Dunedin warms to its new city manager
By A TIMES EDITORIAL
Published August 14, 2007
No matter how thorough the interview process, hiring a new city manager can be risky business. There are things that officials and residents can't learn until they have worked with that person for a while.
After six months, these are some of the things Dunedin officials and residents have learned about their new city manager, Rob DiSpirito: He works hard, he believes in open government, and he keeps his word. And he expects the same of the people who work for him.
That's a formula for success in any community interested in good government.
Some wondered if DiSpirito would be tough enough to do what needed to be done in Dunedin. He is soft-spoken. He does more listening than talking. He does not have a forceful presence.
The challenges he faced were significant. Dunedin had operated under the same city manager for more than 20 years. The city staff had become accustomed to working the same way for too long. His bosses on the City Commission didn't get along with each other. And aside from those issues, the state was in the midst of a financial crisis, local tax revenues were being capped, and the morale of the city staff was in the cellar.
DiSpirito, it turned out, was tough enough.
He started his job on Jan. 22, and today his bosses on the City Commission talk about him like he's a hero.
At a meeting earlier this month, commissioners praised him for being a great communicator, a good listener, a hands-on manager, a boss who shares the limelight with his staff, and a city manager who seeks advice from the community.
DiSpirito doesn't just delegate; he gets in the trenches with his staff, though it means working long hours. He does research, asks questions, and seeks out others who have expertise on issues confronting the city. He has made long-needed changes in the city staff, recognized and rewarded employees who have special talents, and begun revamping departments and procedures.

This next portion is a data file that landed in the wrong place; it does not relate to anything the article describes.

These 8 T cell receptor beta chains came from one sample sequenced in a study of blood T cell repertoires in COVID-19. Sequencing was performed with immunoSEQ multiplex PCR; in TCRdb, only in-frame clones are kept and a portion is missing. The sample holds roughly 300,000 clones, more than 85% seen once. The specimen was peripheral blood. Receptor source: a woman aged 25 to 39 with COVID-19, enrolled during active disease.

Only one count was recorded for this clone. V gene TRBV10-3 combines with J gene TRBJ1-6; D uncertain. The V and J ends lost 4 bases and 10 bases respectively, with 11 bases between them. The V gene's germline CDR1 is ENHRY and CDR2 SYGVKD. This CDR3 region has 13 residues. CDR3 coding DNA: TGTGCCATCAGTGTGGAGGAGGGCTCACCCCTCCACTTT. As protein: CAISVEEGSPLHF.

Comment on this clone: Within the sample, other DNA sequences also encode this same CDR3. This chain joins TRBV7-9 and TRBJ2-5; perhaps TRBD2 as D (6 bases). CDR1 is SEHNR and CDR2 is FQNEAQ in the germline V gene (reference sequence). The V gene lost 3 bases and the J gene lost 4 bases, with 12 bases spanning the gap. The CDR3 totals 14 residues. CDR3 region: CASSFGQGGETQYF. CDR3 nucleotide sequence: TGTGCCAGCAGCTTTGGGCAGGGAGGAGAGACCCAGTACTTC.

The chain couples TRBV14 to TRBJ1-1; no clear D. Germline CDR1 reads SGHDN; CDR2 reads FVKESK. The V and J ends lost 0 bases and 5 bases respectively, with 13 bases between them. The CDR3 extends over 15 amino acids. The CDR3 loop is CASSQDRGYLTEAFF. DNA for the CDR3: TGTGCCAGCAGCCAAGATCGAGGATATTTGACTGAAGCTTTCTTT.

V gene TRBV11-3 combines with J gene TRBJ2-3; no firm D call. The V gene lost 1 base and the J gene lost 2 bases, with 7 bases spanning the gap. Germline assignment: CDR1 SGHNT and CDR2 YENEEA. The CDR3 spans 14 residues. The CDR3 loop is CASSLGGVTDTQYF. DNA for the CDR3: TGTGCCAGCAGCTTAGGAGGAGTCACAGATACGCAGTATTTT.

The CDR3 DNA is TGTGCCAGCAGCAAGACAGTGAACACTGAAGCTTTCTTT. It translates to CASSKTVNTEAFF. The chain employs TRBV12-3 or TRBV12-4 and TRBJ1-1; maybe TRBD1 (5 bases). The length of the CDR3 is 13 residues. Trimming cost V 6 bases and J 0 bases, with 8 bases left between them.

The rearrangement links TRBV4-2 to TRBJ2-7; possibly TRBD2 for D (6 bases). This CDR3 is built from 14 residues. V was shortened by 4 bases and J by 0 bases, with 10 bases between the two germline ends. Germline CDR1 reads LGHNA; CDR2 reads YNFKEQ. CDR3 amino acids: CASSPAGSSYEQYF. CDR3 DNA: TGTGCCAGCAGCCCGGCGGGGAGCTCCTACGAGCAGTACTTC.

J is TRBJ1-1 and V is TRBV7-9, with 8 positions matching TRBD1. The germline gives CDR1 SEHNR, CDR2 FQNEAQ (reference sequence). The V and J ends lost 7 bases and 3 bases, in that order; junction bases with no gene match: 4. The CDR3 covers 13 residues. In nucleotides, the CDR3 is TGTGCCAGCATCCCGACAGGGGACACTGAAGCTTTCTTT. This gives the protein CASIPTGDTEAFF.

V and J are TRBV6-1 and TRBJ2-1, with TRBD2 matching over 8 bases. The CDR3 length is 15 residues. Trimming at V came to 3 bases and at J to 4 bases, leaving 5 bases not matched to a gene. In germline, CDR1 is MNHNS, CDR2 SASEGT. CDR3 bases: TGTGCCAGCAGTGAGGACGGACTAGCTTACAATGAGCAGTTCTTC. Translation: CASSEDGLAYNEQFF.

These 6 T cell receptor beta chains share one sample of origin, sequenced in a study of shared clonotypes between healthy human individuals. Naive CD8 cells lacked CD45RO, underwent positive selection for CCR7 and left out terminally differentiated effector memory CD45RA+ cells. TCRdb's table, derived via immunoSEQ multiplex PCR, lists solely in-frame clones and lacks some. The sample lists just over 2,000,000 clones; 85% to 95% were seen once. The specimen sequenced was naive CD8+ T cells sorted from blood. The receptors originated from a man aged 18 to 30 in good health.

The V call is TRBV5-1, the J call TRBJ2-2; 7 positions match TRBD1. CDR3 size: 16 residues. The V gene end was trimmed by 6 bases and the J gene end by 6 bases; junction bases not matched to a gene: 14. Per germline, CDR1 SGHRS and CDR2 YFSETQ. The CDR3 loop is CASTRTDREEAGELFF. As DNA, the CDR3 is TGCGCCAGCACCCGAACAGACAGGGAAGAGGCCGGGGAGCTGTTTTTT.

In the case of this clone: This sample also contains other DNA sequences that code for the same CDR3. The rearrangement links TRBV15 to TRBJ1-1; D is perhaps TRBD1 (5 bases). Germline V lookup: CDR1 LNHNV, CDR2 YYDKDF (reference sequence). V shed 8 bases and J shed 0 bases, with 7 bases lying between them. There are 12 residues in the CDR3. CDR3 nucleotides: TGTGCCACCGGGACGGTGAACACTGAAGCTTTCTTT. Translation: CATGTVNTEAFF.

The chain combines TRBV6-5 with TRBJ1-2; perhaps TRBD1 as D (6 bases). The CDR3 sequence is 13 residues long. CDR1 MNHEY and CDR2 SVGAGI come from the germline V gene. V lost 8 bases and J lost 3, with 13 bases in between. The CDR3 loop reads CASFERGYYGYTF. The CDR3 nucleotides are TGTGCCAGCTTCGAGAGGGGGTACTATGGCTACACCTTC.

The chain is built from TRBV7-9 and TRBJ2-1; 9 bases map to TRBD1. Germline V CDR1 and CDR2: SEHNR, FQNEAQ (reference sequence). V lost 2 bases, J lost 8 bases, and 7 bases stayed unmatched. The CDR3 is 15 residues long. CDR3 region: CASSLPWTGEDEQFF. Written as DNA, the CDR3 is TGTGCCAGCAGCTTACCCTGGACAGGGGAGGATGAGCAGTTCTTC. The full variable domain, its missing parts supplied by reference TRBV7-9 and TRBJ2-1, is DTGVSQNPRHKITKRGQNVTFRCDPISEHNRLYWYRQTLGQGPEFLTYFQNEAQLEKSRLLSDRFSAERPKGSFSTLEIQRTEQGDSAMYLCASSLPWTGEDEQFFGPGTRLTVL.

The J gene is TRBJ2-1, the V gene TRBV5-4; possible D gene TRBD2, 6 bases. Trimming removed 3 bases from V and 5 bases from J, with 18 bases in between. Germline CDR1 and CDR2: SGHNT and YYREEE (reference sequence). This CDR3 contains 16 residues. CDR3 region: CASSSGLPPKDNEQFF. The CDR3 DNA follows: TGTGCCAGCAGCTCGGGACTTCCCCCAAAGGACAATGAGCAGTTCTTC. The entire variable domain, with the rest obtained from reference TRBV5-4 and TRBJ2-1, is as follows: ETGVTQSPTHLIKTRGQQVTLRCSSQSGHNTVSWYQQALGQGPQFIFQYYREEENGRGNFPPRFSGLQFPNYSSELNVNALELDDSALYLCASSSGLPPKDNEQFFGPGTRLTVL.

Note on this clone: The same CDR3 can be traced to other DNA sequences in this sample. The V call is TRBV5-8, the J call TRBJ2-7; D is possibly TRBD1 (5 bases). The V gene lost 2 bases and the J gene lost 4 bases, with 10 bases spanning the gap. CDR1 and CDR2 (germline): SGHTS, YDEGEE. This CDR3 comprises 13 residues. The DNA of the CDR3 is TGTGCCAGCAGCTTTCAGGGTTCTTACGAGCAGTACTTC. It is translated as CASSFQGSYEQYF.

While previous city administrations sometimes seemed unwelcoming to residents, DiSpirito invites public opinions. His approach to cutting the city budget is characteristic. He asked city employees to help with cost-cutting ideas, told city department heads to give employees time during the work day to brainstorm ideas, and put out a call to residents to send their cost-trimming ideas to his online hotline.
When he heard builders and developers were unhappy with city processes, DiSpirito scheduled a public meeting and invited them to bring him their complaints. As usual, DiSpirito listened closely to the 40 or so people who came to the meeting and told stories about difficulties getting permits and plan reviews. He checked out how other area cities handled those services and got ideas for ways to improve.
DiSpirito noticed even before he arrived in Dunedin that the city Web site didn't offer much useful information. Today, www.dunedingov.com is much improved, offering more information, streaming video of commission meetings, the manager's hotline and updates on all city projects.
In only six months, DiSpirito has figured out some weaknesses in city government and how to address them, and has brought a more open and welcoming tone to City Hall. That's impressive indeed.
[Last modified August 13, 2007, 20:09:48]
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